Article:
January 04, 2015
Welcome back! Hope you all got a chance to grab a little R&R over the holidays and are looking forward to the new year. Let's get it started with our weekly roundup of noteworthy items from and about the social sector...
The Washington Post's Jeff Guo reports on an examination of the health disparities between white and black Americans over the last century by the economists Leah Boustan and Robert Margo, who found that while those gaps have narrowed considerably, we're still pretty much "in the dark" as to how and why it happened.
As they do every year at this time, the editors at Education Week have compiled a list of the publication's most-read articles from the preceding twelve months.
The continued rollout of the Common Core was one of the big education stories of 2014, and according to the one hundred articles gathered by the folks at Educators for Higher Standards (two from each state), teachers were some of the loudest voices in support of the standards-based initiative.
In an op-ed in the New York Times, Ron Haskins, co-director of the Center on Children and Families at the Brookings Institution (and co-author of Show Me the Evidence: Obama’s Fight for Rigor and Results in Social Policy), argues that Congress must reject efforts by some Republicans to eliminate "the most important initiative in the history of federal attempts to use evidence to improve social programs."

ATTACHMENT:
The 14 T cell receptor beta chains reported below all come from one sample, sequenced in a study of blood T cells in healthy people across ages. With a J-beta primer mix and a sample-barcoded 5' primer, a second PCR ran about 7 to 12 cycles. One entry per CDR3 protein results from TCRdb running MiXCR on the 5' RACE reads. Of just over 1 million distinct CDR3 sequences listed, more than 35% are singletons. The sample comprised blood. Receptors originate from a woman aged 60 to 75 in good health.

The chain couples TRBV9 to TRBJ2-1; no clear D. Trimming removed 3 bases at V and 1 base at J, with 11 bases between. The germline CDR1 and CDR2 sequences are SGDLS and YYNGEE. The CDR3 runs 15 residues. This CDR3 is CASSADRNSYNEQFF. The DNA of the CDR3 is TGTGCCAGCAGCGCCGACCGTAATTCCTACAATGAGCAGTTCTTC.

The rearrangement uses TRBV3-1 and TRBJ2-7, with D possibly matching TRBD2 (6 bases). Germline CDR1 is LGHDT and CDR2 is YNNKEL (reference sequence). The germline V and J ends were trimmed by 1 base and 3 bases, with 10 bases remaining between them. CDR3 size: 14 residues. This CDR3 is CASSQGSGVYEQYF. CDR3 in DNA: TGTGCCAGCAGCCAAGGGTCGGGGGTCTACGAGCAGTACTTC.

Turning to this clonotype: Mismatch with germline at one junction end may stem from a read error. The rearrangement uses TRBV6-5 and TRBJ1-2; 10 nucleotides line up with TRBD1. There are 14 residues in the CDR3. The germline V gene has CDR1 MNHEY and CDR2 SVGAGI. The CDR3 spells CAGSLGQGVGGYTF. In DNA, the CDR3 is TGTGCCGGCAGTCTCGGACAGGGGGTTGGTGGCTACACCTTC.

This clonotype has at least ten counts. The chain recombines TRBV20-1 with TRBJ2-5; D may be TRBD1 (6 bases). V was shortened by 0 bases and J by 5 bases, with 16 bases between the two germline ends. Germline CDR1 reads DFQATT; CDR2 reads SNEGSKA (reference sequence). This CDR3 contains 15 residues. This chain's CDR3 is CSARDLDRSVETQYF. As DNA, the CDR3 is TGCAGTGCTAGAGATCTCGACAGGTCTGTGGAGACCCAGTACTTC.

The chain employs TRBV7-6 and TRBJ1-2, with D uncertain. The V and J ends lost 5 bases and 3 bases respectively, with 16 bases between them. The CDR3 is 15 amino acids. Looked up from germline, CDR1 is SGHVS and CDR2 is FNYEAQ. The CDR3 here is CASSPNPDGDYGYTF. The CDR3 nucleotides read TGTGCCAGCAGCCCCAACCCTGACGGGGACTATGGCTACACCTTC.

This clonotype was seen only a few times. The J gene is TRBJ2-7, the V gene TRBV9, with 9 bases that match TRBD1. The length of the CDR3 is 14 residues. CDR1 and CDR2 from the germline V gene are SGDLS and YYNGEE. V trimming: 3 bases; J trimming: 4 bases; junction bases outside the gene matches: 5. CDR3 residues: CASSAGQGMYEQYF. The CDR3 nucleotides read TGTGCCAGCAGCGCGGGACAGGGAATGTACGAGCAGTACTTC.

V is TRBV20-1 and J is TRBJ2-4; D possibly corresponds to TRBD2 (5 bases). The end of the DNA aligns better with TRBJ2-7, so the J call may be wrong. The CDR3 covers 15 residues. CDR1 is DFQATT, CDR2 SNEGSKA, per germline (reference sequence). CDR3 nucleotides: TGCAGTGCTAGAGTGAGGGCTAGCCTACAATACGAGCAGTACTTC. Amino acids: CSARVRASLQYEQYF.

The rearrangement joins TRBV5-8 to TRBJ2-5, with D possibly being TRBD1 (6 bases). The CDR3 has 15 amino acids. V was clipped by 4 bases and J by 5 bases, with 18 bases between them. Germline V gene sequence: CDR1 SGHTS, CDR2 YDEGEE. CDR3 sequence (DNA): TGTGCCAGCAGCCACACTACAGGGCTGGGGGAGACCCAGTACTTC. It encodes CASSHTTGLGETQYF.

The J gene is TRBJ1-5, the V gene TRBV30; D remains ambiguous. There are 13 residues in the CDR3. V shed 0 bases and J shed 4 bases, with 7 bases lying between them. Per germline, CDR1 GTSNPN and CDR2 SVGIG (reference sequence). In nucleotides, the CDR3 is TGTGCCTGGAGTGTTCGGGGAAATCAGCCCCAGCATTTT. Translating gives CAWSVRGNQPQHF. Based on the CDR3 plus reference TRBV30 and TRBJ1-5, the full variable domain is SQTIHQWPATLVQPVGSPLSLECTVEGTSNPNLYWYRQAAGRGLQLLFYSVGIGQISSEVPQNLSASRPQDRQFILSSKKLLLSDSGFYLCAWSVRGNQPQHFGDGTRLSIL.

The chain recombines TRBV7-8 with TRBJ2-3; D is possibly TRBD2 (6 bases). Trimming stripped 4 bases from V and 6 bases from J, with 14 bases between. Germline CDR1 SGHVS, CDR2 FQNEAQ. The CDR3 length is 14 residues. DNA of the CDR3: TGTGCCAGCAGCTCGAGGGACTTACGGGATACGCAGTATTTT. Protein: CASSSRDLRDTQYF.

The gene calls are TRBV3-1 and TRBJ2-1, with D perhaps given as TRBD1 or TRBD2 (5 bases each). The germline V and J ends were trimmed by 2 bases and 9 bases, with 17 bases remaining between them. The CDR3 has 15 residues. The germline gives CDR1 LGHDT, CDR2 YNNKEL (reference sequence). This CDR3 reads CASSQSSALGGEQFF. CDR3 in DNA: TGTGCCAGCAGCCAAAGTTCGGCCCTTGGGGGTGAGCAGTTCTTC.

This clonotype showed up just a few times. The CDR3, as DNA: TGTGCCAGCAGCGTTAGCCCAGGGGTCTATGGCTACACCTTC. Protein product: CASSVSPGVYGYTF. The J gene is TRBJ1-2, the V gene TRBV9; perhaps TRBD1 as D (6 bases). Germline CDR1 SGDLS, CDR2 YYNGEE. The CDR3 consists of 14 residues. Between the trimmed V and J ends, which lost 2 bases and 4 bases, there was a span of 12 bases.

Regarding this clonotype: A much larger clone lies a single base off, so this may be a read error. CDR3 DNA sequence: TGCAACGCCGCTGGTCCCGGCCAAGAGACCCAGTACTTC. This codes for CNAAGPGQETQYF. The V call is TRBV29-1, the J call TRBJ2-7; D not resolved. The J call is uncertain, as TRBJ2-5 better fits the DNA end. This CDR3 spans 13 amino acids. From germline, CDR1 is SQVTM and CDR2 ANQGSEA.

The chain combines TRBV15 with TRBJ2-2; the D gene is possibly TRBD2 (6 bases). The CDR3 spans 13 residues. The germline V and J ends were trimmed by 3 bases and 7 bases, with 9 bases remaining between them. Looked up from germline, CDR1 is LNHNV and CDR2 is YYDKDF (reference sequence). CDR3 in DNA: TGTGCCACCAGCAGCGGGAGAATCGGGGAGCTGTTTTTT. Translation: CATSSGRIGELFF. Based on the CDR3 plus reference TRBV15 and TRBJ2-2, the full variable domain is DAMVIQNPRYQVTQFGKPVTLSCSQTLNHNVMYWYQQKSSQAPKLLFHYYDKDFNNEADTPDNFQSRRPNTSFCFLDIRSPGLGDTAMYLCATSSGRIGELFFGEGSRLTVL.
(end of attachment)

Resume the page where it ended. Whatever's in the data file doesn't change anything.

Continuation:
As Robert Egger reminds us, ten thousand baby boomers will turn 69 tomorrow -- and the day after tomorrow, and every day in 2015. And that means a lot of nonprofit CEOs and EDs will be retiring this year (and next year, and the year after that), to be replaced, in many cases, by a millennial -- i.e., someone born after 1980. What does that mean for boards and staff? Eugene Fram explains.